Existing recommendations suggest the condition should be treated with antibiotics regardless of its cause, but the evidence indicates that treatment with antibiotics is unlikely to improve pregnancy rates in mares and may even be detrimental to fertility. As such, clinicians should use antibiotic intervention judiciously, apply additional diagnostics to identify the cause of endometritis and avoid antibiotics altogether in mares with no history or signs of the condition.
The data was reported in January’s Knowledge Summary entitled “The use of antibiotics in broodmares with post-service endometritis”, which sought to uncover whether, based on current evidence, antibiotic treatment is superior to other routine therapies at improving pregnancy rates.
Collectively, the evidence provided by the seven relevant studies identified did not support the existing assumption that antibiotics delivered into the uterus post-service increase the likelihood of pregnancy. But the evidence does demonstrate that some treatment with routine therapies – with or without antibiotics – is better than no treatment at all in mares with endometritis.
Considering there are a number of possible non-antimicrobial therapies for endometritis (including lavages, mucolytics, immune modulation treatments and ecbolic agents), establishing whether intrauterine antibiotic intervention is more, less or as effective is important in preventing the unnecessary use of antibiotics. It is worth acknowledging therefore that there is no evidence in the studies that intrauterine antibiotics increase pregnancy rates when compared to other therapies. In fact, the current data shows that, when used individually, ecbolic agents and antibiotics have similar effectiveness. Notably however, when combined, the effects of antibiotics and ecbolic agents appear to synergise and provide higher pregnancy rates compared to using them as standalone treatments. Dual therapies are consistently shown by the evidence to be more effective than individual treatments. Interventions with lavage and oxytocin; antibiotics and oxytocin; and lavage, oxytocin and antibiotics all demonstrated pregnancy rates of between 45 and 62 percent.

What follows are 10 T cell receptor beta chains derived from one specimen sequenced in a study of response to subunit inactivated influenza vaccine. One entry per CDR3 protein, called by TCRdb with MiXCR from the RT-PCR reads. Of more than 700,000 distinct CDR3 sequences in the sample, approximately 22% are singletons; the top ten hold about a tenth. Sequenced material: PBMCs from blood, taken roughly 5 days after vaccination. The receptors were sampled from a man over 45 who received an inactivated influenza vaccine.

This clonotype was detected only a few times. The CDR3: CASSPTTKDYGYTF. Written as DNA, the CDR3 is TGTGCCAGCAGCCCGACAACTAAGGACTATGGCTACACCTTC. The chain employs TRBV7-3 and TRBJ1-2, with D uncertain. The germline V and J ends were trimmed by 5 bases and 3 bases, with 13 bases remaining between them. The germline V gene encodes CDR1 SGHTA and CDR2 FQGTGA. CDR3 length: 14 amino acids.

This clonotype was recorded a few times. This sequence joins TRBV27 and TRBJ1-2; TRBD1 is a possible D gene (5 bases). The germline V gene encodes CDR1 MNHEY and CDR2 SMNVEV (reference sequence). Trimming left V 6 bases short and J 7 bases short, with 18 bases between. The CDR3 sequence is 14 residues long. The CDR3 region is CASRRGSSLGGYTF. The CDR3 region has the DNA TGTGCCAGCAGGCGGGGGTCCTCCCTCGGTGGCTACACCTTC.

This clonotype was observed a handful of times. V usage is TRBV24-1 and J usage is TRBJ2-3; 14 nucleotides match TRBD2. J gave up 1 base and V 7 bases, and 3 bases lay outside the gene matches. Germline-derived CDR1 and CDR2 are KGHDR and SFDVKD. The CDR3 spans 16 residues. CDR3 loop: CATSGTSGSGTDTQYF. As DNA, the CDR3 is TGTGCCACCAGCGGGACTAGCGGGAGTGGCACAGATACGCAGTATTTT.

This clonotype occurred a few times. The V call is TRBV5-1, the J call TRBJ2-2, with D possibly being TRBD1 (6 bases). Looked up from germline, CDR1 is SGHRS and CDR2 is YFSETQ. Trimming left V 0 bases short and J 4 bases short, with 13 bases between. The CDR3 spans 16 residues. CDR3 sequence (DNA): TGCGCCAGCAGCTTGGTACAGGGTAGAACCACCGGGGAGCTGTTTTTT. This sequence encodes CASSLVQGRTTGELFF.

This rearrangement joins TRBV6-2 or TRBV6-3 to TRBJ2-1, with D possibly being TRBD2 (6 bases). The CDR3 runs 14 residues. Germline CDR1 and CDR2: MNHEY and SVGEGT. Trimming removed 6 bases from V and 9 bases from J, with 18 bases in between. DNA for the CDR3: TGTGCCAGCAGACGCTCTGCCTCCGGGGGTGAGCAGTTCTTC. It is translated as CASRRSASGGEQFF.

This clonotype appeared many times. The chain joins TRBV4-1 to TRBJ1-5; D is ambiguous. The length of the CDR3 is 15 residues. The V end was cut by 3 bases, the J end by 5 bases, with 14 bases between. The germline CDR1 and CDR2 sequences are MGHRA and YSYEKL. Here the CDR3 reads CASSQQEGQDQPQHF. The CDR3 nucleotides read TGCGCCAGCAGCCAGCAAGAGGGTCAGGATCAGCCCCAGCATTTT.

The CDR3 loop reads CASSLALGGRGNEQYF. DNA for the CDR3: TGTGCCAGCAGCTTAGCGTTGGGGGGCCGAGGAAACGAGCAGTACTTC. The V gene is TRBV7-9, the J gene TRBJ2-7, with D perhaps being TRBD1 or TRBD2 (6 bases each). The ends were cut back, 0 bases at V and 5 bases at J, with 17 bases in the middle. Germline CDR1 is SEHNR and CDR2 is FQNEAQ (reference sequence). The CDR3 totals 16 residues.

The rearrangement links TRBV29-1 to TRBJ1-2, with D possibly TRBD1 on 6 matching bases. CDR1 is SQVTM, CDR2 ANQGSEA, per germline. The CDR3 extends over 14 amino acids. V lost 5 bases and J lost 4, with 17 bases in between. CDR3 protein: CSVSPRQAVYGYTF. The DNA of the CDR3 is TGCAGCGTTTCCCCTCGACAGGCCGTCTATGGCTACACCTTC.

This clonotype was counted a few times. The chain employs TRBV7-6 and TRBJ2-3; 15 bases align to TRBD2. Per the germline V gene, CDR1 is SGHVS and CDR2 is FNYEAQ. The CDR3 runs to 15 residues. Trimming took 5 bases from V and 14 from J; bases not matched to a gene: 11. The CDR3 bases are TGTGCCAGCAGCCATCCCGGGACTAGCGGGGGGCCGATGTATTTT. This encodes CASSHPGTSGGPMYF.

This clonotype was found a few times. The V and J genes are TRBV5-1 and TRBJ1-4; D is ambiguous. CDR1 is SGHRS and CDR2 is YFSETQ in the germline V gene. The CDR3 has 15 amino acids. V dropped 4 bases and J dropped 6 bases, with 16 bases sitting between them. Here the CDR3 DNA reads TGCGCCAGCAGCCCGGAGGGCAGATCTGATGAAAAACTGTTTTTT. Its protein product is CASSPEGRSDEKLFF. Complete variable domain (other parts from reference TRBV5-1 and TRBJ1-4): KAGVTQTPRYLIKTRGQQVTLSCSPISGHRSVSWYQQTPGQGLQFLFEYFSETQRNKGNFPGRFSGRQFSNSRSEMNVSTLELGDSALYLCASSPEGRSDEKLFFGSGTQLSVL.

The fact that there is little difference between the pregnancy rates produced by various combinations has increased significance when taking into account why intrauterine antibiotics are currently – unnecessarily – recommended for all cases of endometritis in mares. It is thought that intrauterine antibiotics enhance fluid removal by causing cervical dilation, but the evidence demonstrates that other, non-antimicrobial intrauterine therapies encourage the same process, hence restricting the need for antibiotics to their effect on pathogens.
Diagnosis, culture and sensitivity
Endometritis can be notoriously difficult to diagnose, made more challenging by the lack of a clear definition of the condition. It is clear from the evidence that additional diagnostic methods such as culture and cytology of endometrial samples should be employed to establish whether individual cases of endometritis are bacterial in nature.
Furthermore, isolating the bacteria involved (assuming the cause is pathogenic) is important to ensure an appropriate sensitive antimicrobial is used, and also for minimising the use of widely resisted or restricted antibiotics.
In one study, all isolates were sensitive to gentamicin and ceftriaxone (although it is worth noting that types of bacteria are likely to vary geographically). Streptomycin was heavily resisted – in the case of E. coli, by 100 percent – while penicillin showed both moderate resistance and sensitivity. As such, the currently available evidence indicates the need for further research in the diagnosis of post-service endometritis and the pathogens involved.